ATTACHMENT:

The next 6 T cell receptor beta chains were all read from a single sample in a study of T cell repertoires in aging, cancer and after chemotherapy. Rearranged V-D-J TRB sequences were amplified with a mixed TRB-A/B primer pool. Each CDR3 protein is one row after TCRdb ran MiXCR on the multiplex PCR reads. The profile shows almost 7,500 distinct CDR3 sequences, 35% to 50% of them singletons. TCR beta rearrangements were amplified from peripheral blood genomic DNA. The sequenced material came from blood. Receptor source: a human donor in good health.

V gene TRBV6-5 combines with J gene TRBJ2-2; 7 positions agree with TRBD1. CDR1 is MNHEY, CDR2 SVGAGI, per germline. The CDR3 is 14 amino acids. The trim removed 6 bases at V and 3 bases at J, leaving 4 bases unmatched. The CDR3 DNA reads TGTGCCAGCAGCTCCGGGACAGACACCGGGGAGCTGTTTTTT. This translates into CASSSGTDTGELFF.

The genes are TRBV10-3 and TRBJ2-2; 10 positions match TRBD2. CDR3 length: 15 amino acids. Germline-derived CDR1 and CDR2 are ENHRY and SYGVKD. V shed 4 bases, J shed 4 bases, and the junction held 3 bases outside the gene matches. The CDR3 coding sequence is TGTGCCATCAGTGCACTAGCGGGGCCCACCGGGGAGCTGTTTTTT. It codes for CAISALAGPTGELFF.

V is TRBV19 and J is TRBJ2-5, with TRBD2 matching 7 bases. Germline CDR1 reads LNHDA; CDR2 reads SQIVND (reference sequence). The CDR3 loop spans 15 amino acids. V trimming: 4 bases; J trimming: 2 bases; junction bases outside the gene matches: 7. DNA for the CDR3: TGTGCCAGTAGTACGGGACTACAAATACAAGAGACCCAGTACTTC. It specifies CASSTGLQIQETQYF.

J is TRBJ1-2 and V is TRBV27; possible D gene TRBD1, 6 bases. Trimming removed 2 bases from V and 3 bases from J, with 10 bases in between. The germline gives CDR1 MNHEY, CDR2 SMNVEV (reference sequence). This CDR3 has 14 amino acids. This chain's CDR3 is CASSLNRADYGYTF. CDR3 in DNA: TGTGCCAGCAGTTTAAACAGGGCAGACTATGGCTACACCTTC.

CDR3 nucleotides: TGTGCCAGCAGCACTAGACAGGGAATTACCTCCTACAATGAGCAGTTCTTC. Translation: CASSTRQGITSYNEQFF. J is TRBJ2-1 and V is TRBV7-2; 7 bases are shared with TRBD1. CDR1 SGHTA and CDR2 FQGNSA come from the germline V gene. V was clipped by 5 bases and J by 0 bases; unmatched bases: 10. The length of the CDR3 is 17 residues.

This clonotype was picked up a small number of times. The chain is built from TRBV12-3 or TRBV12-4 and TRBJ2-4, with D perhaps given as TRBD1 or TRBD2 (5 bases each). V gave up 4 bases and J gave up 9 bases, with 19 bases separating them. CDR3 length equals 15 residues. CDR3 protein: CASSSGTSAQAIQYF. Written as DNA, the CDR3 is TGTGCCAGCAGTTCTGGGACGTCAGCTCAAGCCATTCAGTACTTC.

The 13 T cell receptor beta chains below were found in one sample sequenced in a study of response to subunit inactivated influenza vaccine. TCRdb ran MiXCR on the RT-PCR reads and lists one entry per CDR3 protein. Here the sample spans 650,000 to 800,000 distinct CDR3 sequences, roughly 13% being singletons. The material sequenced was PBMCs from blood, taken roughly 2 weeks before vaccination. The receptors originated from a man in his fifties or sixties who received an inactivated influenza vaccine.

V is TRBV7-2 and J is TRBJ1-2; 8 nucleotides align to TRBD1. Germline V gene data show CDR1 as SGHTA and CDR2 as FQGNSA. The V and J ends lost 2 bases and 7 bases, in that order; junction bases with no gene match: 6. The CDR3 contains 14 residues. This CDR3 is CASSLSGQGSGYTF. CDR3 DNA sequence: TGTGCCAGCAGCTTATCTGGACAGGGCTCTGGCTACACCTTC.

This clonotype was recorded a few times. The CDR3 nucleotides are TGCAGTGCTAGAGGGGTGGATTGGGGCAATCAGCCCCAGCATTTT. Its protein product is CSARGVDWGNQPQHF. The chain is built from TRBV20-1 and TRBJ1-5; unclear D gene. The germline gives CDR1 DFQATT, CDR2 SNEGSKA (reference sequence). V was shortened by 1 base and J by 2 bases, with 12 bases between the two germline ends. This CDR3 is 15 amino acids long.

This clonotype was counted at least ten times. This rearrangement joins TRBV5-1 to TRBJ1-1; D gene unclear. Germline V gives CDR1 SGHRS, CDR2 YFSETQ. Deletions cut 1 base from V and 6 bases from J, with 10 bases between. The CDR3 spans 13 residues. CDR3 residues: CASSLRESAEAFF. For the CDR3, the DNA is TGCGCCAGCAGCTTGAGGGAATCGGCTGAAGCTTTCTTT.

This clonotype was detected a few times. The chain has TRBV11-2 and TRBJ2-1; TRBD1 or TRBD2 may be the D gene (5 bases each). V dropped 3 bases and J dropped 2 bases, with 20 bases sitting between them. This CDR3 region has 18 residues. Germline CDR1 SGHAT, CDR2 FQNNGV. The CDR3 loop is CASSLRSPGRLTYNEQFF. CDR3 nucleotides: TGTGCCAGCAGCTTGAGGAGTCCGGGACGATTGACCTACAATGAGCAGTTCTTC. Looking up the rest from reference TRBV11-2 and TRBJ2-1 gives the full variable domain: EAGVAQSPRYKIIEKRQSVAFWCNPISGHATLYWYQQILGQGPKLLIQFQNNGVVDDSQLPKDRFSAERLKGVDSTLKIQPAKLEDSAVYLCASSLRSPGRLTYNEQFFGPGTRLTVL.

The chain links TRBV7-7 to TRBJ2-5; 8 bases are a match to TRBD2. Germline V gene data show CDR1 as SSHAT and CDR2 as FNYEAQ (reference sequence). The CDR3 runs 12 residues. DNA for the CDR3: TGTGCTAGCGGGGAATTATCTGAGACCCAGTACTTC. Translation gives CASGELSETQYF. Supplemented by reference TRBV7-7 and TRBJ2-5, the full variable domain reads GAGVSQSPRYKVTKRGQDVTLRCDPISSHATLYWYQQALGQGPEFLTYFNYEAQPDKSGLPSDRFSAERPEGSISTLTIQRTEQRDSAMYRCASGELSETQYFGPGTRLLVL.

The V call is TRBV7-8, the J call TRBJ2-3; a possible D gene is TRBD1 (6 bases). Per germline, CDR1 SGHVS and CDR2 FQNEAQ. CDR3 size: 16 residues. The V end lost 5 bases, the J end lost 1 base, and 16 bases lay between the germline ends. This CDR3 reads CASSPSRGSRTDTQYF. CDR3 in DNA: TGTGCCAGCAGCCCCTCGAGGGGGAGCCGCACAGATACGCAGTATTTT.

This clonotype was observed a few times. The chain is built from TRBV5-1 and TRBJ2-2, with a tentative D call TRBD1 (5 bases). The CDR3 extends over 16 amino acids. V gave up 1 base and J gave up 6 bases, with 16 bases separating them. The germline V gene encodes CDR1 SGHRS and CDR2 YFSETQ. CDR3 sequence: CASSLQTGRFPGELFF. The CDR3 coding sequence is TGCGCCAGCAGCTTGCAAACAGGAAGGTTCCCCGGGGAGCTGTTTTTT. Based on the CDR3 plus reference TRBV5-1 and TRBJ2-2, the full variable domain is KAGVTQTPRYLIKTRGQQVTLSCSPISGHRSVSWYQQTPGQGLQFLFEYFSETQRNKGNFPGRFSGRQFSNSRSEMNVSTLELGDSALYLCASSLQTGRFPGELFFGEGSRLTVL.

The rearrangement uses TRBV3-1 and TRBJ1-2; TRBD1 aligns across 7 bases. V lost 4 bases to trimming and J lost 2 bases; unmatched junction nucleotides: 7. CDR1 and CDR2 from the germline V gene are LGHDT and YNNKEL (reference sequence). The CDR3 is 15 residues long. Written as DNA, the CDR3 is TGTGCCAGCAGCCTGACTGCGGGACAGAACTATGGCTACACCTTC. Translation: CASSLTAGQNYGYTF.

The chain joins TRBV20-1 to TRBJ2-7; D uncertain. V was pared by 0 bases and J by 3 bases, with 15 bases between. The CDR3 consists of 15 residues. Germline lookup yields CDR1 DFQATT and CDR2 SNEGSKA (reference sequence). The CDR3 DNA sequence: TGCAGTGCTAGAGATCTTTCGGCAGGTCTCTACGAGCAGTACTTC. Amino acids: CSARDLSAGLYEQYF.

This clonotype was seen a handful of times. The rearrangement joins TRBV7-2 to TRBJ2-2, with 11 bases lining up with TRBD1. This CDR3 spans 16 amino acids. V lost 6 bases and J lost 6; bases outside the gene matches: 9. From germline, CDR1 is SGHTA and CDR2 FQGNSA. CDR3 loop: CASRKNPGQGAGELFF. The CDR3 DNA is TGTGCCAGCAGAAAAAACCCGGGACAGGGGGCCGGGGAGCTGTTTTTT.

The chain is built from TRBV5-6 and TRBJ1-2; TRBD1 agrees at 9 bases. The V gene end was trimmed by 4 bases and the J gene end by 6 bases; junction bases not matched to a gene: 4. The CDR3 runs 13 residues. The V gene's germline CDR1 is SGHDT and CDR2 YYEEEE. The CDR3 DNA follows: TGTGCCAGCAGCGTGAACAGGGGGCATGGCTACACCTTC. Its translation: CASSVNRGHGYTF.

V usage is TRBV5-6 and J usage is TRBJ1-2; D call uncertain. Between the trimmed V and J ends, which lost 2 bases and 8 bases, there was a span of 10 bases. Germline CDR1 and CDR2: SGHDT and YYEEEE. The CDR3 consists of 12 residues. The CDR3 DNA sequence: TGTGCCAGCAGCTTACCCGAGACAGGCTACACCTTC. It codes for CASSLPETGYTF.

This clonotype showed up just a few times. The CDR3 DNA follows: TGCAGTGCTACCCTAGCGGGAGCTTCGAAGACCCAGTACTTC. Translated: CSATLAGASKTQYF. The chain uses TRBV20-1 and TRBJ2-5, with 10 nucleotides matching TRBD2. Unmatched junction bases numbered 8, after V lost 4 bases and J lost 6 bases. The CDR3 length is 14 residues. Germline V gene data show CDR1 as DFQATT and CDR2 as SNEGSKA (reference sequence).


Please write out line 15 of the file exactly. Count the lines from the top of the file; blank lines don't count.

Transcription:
This clonotype was observed a few times. The chain is built from TRBV5-1 and TRBJ2-2, with a tentative D call TRBD1 (5 bases). The CDR3 extends over 16 amino acids. V gave up 1 base and J gave up 6 bases, with 16 bases separating them. The germline V gene encodes CDR1 SGHRS and CDR2 YFSETQ. CDR3 sequence: CASSLQTGRFPGELFF. The CDR3 coding sequence is TGCGCCAGCAGCTTGCAAACAGGAAGGTTCCCCGGGGAGCTGTTTTTT. Based on the CDR3 plus reference TRBV5-1 and TRBJ2-2, the full variable domain is KAGVTQTPRYLIKTRGQQVTLSCSPISGHRSVSWYQQTPGQGLQFLFEYFSETQRNKGNFPGRFSGRQFSNSRSEMNVSTLELGDSALYLCASSLQTGRFPGELFFGEGSRLTVL.